Cyber security: Solve legacy issues through user groups
Last month we promised some positive developments in the cyber security arena. The same tools that are helping make new control and SCADA systems more secure from the start can also help with legacy equipment. Alan Paller, research director for the SANS Institute , offers these specific suggestions.
One of the most powerful security tools of the last few years is neither hardware nor software. It’s a list of specifications originally drawn up by the state of New York to help define what a system has to have to be considered adequately protected from malware and hackers. This Cyber Security Procurement Language for Control Systems has been expanded by Idaho National Laboratory, U.S. Department of Homeland Security, the CISO of New York State, and SANS Institute. It is available for download at no charge and will be updated in the future to expand areas of coverage.
While this document was intended originally to assist companies buying new systems, some legacy users found that it was also very helpful for taking inventory of existing platforms. This application is particularly exciting and offers a broad range of uses, but how do you put it to work?
Paller advises that the process takes two steps.
First, compare your existing system to the procurement language. “You need to do a mapping of the procurement specifications against your current situation,” Paller says. “The procurement spec says,‘When you order it, make sure it does this.’ Right now you aren’t sure if your system does it or not. You have to find out.”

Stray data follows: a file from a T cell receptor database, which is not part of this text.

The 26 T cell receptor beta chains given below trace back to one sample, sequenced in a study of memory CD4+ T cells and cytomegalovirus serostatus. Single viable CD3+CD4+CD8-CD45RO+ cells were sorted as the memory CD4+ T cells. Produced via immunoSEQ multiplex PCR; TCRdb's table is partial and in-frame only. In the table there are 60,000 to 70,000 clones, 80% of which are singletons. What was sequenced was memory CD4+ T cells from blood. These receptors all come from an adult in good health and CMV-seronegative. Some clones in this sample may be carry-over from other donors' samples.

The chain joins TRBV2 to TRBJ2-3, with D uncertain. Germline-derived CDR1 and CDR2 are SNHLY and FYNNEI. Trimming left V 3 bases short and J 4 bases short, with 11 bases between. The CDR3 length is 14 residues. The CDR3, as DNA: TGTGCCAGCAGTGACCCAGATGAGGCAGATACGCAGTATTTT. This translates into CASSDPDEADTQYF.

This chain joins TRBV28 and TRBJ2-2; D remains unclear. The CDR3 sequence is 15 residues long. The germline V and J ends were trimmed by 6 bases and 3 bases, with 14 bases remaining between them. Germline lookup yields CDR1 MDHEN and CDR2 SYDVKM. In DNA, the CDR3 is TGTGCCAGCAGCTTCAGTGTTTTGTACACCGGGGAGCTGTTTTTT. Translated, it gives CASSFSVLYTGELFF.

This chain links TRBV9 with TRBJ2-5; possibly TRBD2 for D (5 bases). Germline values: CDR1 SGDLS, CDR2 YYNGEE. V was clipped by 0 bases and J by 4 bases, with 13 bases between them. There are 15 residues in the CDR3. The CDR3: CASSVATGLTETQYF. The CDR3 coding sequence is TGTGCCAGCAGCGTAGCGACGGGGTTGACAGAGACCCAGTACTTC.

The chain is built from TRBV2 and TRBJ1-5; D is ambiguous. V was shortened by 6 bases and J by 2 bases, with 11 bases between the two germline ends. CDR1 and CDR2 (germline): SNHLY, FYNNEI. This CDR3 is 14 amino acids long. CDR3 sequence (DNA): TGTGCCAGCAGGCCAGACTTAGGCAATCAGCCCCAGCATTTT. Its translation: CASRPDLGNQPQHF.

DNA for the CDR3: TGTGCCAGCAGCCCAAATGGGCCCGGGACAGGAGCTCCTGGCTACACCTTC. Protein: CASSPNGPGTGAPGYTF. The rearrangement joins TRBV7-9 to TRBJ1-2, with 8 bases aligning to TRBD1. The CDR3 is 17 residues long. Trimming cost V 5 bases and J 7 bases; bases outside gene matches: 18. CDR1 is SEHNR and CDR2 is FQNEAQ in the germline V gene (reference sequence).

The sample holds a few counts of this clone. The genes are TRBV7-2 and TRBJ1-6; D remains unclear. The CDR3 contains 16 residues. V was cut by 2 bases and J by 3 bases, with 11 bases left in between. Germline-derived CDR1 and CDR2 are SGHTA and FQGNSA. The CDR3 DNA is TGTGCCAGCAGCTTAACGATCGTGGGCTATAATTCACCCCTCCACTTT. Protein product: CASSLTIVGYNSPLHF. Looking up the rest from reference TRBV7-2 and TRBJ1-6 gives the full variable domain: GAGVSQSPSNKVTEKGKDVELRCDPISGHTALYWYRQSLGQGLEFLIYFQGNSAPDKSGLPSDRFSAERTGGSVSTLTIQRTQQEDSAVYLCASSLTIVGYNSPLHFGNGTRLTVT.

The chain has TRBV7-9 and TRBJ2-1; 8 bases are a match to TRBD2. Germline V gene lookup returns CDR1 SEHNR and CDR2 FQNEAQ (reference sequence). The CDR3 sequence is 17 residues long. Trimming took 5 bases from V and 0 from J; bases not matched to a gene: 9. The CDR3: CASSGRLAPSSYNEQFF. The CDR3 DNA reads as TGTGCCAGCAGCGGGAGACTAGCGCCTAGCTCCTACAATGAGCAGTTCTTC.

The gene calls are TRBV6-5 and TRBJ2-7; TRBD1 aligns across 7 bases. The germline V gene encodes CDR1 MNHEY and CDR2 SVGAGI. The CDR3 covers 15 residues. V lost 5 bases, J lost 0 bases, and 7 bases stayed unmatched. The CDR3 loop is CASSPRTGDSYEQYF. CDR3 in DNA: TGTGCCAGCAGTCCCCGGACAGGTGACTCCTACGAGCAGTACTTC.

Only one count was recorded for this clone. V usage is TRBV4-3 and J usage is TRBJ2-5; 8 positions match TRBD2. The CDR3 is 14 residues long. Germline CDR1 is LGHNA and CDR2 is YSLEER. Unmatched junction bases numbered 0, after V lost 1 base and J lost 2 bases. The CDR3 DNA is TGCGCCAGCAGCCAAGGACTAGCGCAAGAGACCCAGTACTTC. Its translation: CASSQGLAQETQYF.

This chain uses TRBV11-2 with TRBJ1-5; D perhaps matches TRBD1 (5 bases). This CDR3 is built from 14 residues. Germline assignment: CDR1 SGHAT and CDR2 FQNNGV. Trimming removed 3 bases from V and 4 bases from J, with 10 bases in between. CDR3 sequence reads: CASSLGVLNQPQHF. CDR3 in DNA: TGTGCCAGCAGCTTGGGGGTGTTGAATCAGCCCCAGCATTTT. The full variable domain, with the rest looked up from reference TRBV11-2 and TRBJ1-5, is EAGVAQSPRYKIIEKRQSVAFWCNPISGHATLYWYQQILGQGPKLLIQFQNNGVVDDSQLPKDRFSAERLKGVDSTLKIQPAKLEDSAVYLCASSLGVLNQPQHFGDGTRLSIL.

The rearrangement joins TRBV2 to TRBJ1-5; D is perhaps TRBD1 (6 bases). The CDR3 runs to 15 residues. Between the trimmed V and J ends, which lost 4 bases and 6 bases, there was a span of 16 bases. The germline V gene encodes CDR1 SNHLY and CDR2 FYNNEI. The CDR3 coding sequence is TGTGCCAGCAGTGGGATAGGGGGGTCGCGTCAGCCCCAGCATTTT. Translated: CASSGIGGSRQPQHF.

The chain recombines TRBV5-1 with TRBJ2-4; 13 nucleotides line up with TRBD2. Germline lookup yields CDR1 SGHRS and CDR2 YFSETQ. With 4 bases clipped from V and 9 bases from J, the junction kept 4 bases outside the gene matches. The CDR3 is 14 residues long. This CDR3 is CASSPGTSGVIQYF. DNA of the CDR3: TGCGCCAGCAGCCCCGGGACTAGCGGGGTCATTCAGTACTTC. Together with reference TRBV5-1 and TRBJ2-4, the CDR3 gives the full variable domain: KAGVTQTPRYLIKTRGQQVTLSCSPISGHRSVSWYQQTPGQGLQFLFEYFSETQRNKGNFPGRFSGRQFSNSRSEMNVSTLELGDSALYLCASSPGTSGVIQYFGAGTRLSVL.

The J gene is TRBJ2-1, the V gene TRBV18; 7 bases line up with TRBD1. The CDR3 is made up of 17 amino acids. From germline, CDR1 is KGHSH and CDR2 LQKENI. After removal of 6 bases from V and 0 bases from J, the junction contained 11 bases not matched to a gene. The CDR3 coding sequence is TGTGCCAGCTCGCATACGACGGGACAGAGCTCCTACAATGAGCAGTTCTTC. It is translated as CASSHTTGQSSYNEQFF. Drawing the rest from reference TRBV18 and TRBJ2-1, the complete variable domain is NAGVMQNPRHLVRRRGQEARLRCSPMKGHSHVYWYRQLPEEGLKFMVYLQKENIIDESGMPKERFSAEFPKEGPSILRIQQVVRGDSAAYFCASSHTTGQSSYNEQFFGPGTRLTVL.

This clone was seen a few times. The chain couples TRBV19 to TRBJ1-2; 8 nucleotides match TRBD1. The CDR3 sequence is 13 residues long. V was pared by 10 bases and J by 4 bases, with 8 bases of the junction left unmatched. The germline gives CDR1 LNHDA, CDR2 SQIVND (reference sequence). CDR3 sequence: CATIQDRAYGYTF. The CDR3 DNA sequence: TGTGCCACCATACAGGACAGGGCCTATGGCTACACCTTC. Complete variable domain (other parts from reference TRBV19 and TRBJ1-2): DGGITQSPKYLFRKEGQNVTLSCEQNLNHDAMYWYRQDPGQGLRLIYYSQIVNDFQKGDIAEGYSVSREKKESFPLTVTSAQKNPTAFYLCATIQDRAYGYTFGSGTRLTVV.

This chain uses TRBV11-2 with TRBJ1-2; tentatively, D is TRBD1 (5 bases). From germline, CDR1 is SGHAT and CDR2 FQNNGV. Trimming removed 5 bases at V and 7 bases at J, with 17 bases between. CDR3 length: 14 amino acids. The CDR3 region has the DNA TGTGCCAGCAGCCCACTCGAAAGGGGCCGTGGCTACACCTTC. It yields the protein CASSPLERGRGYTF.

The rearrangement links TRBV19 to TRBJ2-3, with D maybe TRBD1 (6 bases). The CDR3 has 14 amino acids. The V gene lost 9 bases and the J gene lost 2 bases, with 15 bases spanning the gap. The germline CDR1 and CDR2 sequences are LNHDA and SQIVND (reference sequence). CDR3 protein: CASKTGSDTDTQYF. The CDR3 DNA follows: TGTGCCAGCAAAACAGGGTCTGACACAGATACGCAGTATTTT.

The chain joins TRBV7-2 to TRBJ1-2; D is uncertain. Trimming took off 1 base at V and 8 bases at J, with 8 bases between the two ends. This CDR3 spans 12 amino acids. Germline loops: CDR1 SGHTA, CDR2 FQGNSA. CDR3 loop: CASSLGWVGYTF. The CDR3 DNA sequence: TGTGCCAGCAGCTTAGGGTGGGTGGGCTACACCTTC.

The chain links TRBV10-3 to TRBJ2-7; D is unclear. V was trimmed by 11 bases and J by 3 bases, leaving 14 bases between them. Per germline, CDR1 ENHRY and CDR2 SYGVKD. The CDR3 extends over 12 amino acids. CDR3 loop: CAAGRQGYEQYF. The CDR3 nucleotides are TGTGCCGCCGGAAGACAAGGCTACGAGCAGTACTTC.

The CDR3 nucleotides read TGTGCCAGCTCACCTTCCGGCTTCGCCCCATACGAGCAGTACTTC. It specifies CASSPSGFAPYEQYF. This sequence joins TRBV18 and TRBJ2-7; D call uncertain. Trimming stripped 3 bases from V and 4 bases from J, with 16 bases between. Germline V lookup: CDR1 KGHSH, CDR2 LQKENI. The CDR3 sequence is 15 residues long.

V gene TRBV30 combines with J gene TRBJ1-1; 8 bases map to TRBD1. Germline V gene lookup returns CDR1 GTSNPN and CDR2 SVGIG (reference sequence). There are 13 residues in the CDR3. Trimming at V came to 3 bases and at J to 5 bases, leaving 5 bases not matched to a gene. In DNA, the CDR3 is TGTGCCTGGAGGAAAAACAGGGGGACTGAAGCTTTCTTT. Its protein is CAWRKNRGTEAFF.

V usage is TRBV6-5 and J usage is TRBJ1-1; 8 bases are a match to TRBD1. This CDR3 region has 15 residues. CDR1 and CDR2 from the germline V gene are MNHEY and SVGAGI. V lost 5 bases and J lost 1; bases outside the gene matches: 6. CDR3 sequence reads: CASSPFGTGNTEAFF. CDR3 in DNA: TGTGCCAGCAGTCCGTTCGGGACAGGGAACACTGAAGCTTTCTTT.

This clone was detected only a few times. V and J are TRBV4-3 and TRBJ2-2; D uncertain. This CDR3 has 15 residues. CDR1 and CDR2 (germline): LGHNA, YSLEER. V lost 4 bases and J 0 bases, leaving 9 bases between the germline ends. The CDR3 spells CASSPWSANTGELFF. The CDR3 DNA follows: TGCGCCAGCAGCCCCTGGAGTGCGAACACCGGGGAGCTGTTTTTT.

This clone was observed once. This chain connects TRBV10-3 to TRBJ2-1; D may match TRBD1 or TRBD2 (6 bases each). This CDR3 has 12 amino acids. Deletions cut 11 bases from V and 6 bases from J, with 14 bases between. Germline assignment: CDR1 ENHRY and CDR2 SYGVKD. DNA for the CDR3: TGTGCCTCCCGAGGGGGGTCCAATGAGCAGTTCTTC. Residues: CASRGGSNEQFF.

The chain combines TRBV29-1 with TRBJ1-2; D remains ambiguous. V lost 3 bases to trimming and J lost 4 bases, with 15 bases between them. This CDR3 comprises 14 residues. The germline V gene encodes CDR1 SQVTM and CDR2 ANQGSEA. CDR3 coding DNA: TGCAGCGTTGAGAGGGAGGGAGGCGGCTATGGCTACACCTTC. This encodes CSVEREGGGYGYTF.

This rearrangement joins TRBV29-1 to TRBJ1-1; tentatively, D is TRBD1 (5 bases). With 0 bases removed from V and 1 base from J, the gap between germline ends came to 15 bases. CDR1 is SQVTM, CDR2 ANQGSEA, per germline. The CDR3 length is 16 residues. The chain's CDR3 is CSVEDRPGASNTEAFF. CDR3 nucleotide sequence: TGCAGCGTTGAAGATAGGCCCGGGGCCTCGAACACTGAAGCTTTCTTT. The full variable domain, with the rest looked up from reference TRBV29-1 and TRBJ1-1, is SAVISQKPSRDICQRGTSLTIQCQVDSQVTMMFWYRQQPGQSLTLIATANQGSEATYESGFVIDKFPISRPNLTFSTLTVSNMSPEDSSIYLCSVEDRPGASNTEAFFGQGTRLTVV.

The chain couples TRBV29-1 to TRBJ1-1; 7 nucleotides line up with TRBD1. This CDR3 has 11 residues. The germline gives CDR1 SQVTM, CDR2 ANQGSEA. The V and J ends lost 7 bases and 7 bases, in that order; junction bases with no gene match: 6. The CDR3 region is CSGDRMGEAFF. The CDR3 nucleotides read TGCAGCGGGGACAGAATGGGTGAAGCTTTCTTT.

Second, implement the corrections. Your company can undertake both of these actions yourself or hire an outside contractor to do it for you. However, that is an expensive approach.
A more economical method is to ask the vendor who built the system originally to do both these for you. If you can make the request together with other companies that use the same platform, the costs can be spread out. Paller advises, “You can ask your vendor,‘Do you do these things? Give us a mapping.’ Or you can work together with the other owners of that same set of devices and software. The key is for the vendor to do the work across its customer base for all the things that are common. The solution won’t be 100%, because users customize these systems, but it can be 80%. The individual end user is only responsible for the last 20% that is special to that company.”
This message is particularly important this time of the year as automation companies begin the user group season. Finding other customers to join you as you approach your original vendor will give additional clout to your request, and user group meetings are an excellent opportunity for you to find like minded users. Tell your steering committee members that you want this on the program. Everyone benefits from more secure systems and lower costs.
Paller observes, “When you say,‘What are we going to do about it?’ there really isn’t any other path. You have to work together to get the price down to a rational level. The only alternative is to hire one of these cyber security SWAT teams, but there are so few in the world that understand the underlying systems and that you can trust. The user group is much better than having individual companies try and do it themselves. This is a place where they can save everybody a lot of money.”
This is already happening in other parts of the world, according to Paller. “The Europeans are moving much faster. We were shocked in the last two or three weeks to hear what they are doing with the procurement specs. The governments are writing letters to vendors with systems in the country saying‘Which of these things have you implemented and which haven’t you implemented?’ They sense the risk more than the U.S. does. Of course it doesn’t matter where it starts, because it will get picked up everywhere once we have a couple of models.”
—Peter Welander, process industries editor, PWelander@cfemedia.com ,
Process & Advanced Control Monthly
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